Ramon Greenwood, The Career Coach

Common Sense At Work

Goals, A Key To Happiness

“If you want to be happy, set a goal that commands your thoughts, liberates your energy, and inspires your hopes.”  Words of wisdom from Andrew Carnegie, the richest American in the early 1900s, worth pondering as you set your goals for 2011.

I wish you career success.

Ramon Greenwood, The Career Coach

Common Sense At Work

Now’s The Time To Set Goals and Plans For 2011

If you continue doing in 2011 what you did in 2010, you are very likely to get the same results–good, bad or indifferent. So, if you want to step up the pace of your career, now’s the time to set new, higher goals and lay out a plan of action to achieve them.

If you act now, odds you will get a jump on your competitors for career rewards, because most of them won’t have set goals and made plans. (It’s been said that more people spend more time planning their grocery list than thinking about their future.)

I recommend that you create what I call “A Gap Plan.”

Gap Planning is composed of three steps: (1) take an inventory of what you accomplished in 2010, and where you are today; (2) set stretch goals for the coming year; and (3) lay out a plan to close the gap between where you are and where you want to be December 31, 2011.

Step 1: Review 2010

Begin with a detailed review of the year just closing. Write a comprehensive overview covering at least these seven points:

1.Changes in job responsibilities.

2.Changes in compensation.

3.Your performance, positive and negative, as you see it, and as your employer judges it compared to previous years.

4. Achievement of your stated goals for the year.

5.Progress in education/training related to your career.

6.Status of your on-the-job relationships, with your boss and    your co-workers. Any changes during the year as compared with the past?

7.Business conditions for your employer.

Conclude with a summary of the year as a whole. Build it around these six questions:

1. Are you satisfied with what you accomplished? If not, why not?

2.What were your three greatest achievements?

3.What were your three greatest failures or mistakes?

4.What impediments, if any, held you back?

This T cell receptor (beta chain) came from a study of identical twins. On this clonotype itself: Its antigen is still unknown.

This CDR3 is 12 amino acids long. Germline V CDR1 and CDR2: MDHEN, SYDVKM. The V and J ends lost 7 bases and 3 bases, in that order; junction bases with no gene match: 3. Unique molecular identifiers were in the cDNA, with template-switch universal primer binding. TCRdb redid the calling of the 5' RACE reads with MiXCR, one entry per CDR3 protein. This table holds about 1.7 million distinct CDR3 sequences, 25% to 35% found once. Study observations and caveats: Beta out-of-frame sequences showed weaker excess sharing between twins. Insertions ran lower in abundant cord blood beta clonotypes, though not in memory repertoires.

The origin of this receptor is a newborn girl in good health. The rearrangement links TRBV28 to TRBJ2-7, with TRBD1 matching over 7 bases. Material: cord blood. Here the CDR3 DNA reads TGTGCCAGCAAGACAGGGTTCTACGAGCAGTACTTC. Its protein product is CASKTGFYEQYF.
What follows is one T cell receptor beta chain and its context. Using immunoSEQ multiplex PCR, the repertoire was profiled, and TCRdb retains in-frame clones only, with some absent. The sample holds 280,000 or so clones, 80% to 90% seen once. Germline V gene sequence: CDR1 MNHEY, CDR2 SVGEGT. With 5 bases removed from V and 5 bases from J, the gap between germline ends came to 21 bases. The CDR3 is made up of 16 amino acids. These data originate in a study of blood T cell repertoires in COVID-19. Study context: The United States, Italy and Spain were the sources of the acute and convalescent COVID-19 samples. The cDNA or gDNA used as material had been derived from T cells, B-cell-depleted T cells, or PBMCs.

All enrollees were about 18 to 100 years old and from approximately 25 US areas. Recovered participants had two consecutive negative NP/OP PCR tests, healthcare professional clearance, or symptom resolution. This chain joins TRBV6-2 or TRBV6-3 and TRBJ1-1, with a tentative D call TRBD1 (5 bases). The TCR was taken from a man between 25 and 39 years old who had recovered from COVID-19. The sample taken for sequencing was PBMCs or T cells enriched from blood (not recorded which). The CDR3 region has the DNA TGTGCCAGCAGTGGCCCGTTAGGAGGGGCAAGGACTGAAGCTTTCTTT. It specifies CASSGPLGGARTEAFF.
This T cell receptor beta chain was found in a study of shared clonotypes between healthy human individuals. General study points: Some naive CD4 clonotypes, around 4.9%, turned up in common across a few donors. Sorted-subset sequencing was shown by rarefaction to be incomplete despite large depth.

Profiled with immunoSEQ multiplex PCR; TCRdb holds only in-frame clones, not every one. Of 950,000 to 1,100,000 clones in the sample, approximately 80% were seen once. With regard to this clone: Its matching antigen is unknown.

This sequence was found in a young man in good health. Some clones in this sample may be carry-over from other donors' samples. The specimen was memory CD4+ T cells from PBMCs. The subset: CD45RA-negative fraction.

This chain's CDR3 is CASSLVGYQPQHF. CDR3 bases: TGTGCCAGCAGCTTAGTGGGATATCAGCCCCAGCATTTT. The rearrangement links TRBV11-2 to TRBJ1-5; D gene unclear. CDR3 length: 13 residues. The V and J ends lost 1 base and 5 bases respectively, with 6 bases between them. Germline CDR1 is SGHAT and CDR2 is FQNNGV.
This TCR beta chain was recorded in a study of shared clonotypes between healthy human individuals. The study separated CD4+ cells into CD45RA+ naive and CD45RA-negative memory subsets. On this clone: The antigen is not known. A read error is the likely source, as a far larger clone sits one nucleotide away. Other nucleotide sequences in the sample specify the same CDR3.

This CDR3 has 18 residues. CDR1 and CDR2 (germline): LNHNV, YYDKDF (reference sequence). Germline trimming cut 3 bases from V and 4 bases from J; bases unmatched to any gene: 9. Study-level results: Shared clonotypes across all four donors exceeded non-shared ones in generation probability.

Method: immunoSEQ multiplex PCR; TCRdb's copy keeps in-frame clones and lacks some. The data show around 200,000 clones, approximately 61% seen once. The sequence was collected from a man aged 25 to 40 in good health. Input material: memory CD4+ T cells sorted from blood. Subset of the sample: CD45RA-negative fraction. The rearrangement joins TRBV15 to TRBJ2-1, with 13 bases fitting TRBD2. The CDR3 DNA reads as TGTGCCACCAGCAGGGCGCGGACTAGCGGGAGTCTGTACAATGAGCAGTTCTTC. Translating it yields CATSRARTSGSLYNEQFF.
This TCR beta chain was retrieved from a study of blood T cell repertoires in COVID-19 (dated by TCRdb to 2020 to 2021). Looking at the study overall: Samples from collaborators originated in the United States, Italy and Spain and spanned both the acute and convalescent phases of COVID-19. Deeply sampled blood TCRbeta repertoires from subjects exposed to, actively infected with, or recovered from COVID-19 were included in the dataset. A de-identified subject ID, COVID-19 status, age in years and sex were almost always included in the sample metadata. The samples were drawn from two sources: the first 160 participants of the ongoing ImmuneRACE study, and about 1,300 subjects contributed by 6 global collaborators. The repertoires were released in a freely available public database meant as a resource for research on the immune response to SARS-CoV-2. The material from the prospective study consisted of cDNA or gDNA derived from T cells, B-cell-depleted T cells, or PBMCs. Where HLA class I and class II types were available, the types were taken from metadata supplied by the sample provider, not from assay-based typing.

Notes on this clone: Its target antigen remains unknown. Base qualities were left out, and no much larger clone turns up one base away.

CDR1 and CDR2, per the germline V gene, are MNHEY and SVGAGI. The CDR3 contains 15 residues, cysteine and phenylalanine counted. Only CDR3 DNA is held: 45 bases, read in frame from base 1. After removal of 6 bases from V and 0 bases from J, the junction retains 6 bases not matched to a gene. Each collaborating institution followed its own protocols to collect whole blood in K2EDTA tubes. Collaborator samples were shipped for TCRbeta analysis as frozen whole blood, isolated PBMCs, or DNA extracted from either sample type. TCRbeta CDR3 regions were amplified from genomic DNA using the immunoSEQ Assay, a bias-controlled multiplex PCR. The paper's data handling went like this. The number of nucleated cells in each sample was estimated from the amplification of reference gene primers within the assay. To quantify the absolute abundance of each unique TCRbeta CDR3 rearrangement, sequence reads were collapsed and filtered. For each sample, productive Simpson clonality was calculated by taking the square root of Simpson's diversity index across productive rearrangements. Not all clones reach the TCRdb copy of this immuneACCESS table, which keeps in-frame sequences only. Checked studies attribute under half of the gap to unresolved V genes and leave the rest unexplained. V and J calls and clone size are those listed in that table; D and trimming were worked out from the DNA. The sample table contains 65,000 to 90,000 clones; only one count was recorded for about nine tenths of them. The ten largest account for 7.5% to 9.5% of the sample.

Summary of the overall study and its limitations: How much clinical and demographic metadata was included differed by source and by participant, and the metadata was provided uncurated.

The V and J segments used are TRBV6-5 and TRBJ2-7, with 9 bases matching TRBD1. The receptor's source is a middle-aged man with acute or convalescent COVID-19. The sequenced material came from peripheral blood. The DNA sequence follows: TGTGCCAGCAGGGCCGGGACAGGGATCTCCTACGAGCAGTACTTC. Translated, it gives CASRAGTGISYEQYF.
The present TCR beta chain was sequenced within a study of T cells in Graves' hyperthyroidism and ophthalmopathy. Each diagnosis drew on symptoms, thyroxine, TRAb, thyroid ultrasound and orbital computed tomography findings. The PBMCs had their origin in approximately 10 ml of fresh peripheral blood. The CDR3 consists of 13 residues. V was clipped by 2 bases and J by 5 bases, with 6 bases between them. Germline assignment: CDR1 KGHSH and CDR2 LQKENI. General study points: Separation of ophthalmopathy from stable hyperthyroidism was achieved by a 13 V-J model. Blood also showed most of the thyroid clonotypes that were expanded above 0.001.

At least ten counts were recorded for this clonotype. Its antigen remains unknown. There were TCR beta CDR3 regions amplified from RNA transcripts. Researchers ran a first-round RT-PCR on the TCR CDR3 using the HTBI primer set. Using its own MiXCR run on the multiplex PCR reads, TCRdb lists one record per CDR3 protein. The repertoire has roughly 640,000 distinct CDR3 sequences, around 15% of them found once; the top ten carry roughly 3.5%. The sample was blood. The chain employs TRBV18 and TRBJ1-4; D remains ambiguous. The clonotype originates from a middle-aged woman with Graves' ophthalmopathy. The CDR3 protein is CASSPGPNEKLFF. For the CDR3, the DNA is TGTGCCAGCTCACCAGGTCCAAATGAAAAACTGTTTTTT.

5. What did you learn from your experiences?

6. How satisfied were you with your current situation at work as compared to the past?

Step 2: Set Goals For 2011

Spend time carefully reflecting on your review document. Don’t rush it. Then set your goals for 2011.

Make certain your goals are a real stretch, but still attainable with your very best effort. Don’t set yourself up for frustration and disappointment.

Step 3: Set A Plan To Fill The Gap

Develop a detailed path of action in writing to bridge the gap between your current situation and your goals for the next 12 months. Include ways to measure progress at specified intervals. Set rewards to be handed to yourself as you reach milestones along the way.

Here are four final thoughts on Gap Planning:

1. Always think of your Gap Plan as a binding contract you have made with yourself.

2. Don’t let the sheer size of the challenges defeat you. Think of each goal as a series of smaller, manageable tasks to be accomplished day to day and plan accordingly.

3. Guard against straying off your plan. Do not accept any diversions that hinder your campaign for the achievement of your goals.

4. Start now, this day.  Don’t let a day slip by – lost forever – without measurable progress toward your goals.

It has been said, “He that resolves upon any great and good end has, by that very resolution, scaled the chief barrier to it.”

I hope you have a Great Holiday Season

Ramon Greenwood, The Career Coach

Common Sense At Work